I would have expected to see something similar for the Nucleus/Mac Finder combination…

OK thanks Geoff. Any Mac users out there that can help?



A general point, not Mac specific, applies to Windows as well:

If you backup the internal drive on the Nucleus to a USB drive with backup software oprunning on the Mac, the content will be copied over the network twice, from the Nucleus internal drive to the Mac to the Nucleus USB drive. There is no way for the Mac to tell the Nucleus to copy directly from the internal drive to the USB drive.

This works, but you might as well connect the USB drive t9 the Mac, will likely speed things up.

I figured that might be the case. Thanks.

It’s a bit of a kludge as I am sure it will take for ever to back up my whole library over Wifi whereas the Roon Core backed up to the USB drive attached to the Nucleus took less than two minutes.

Anyone else have a better solution?

Depends on the WiFi connection you have.
Because wiring in my house is difficult, I decided to make WiFi my backbone and invested in a gigabit capable WiFi (Eero). Works like a charm.

I suggest you test it.

Hi Anders

So I have managed this now. I have no idea how to restore from a backup. Is this covered anywhere?



I just ran into this exact same problem, and have found a solution in case anyone is still experiencing trouble with this.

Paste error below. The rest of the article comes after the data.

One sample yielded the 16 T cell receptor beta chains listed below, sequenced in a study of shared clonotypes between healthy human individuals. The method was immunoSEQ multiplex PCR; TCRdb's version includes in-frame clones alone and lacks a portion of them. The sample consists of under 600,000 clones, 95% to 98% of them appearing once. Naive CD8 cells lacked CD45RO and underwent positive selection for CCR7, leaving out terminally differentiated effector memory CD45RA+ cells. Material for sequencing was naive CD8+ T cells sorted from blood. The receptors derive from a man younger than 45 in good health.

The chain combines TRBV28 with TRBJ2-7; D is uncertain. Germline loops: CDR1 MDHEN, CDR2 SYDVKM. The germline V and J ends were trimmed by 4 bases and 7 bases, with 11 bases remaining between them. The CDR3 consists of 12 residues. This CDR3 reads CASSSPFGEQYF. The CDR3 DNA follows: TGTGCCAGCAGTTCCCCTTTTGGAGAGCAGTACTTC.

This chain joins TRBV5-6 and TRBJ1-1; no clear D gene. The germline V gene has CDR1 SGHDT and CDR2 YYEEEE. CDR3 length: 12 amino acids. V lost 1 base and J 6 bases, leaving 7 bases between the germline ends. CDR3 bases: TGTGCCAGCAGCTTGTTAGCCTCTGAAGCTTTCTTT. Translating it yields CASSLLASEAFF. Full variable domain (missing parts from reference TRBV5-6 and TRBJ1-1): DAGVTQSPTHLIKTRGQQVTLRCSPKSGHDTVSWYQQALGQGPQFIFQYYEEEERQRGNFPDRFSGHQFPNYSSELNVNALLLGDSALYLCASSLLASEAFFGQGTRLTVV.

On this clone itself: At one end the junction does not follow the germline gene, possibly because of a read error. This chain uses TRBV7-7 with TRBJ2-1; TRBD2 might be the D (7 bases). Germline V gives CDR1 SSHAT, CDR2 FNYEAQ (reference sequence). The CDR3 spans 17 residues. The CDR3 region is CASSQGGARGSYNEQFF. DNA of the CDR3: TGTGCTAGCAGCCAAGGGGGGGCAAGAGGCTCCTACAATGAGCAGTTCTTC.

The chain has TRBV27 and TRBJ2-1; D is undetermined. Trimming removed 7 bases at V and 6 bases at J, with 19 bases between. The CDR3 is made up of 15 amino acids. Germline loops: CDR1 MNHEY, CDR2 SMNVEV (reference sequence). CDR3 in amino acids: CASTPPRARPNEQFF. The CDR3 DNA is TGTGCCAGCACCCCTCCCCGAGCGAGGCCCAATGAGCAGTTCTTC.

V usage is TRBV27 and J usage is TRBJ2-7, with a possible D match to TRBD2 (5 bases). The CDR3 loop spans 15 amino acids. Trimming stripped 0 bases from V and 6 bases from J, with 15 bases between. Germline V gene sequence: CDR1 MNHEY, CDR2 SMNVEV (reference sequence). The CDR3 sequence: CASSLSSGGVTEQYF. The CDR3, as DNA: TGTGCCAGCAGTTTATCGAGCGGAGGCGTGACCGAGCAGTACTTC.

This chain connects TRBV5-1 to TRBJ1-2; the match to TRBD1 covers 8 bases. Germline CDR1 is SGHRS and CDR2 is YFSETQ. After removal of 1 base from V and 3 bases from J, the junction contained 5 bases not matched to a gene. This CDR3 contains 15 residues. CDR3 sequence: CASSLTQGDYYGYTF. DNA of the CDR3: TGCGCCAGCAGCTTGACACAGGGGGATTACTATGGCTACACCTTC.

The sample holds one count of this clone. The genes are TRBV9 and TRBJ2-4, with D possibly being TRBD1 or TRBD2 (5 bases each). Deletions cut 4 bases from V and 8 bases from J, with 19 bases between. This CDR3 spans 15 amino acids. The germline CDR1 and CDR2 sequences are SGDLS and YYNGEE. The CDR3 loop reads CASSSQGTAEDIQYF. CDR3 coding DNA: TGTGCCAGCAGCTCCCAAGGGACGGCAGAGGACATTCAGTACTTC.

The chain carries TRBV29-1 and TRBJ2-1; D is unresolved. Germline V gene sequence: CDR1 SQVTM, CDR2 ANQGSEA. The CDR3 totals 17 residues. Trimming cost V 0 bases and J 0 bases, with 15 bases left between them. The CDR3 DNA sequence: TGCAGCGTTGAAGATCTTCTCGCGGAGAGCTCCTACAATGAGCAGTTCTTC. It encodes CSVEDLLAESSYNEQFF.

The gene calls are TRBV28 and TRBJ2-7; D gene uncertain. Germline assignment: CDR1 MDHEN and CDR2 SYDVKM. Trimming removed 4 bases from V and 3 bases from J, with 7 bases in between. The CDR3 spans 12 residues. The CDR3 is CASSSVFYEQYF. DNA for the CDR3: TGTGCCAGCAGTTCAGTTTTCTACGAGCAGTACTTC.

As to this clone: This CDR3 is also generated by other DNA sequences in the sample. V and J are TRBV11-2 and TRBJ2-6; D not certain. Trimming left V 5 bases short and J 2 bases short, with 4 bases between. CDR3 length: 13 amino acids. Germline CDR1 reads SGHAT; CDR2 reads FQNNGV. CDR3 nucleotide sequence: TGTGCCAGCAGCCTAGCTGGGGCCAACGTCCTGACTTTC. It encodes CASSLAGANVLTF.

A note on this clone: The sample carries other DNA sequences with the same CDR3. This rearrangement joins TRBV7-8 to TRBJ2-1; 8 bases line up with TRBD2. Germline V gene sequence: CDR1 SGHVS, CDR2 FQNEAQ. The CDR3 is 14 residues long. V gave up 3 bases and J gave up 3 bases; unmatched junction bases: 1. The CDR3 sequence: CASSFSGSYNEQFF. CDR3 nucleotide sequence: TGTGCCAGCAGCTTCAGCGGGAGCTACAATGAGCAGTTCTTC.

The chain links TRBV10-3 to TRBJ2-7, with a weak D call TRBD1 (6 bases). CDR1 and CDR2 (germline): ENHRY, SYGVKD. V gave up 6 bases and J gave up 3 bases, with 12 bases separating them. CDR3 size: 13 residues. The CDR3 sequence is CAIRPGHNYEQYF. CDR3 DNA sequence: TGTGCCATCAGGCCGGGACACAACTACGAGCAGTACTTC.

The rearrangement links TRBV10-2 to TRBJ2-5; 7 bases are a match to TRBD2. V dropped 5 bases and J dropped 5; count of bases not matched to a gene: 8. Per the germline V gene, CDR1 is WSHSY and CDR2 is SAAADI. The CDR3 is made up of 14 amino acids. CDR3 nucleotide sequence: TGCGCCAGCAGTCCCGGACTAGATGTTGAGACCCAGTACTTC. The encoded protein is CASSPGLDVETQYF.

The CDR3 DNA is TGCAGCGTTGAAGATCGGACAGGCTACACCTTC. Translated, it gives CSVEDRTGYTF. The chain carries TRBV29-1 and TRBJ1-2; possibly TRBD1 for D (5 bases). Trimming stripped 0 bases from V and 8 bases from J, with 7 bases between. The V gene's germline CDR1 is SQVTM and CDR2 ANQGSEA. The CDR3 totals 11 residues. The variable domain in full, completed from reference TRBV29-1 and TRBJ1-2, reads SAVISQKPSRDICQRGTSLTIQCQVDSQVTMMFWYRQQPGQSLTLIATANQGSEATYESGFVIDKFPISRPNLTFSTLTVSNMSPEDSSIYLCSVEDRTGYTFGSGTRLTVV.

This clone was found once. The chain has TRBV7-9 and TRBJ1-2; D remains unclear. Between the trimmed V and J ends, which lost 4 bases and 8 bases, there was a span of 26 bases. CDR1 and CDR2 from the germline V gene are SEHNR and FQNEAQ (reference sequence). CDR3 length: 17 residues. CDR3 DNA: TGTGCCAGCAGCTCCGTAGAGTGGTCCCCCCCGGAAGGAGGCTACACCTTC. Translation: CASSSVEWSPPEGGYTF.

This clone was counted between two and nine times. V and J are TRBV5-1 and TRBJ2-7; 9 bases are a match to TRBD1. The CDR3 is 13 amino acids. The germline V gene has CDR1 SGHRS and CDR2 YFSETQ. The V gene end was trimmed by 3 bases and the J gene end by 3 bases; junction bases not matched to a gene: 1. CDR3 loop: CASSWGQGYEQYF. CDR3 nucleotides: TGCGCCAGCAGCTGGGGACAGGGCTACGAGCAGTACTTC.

Background on my situation:

I just moved from a Mac Mini to a Nucleus. I installed an internal 2TB SSD in the Nucleus to hold my iTunes library. After formatting the internal SSD as directed in the Nucleus manual, I was able to mount it via my network from a separate Mac laptop using the SMB server path method. I then manually copied my iTunes library into the Storage/InternalStorage folder on the Nucleus via the network (this is a little confusing because it’s hard to tell which folders on the Nucleus are on the Nucleus’s small built-in SSD and which are on the big SSD that I’d installed myself; reading the Nucleus documentation I deduced the Storage/InternalStorage indicates the big SSD). Working from the Mac laptop, as long as I mount the Nucleus via the SMB server path first, I can then option-click the iTunes icon to choose the iTunes library on the Nucleus before opening iTunes on the laptop, and then my playlist edits, new music, etc. are saved to the Nucleus SSD. I set Roon to watch the iTunes library on the Nucleus internal SSD, and everything, including new changes made via iTunes, shows up perfectly in Roon.

The problem:

To back up the iTunes music library now on the Nucleus (or whatever form of music files you have stored on a Nucleus internal SSD), I wanted to be able to now copy the files back over the network from the Nucleus to an external backup drive connected to my Mac laptop. And, importantly, after doing this the first time, I wanted to be able to do subsequent backups this way but only incrementally – only copying new changes, not the whole library every time. For this, manually moving certain files is technically possible, but not at all feasible or desirable.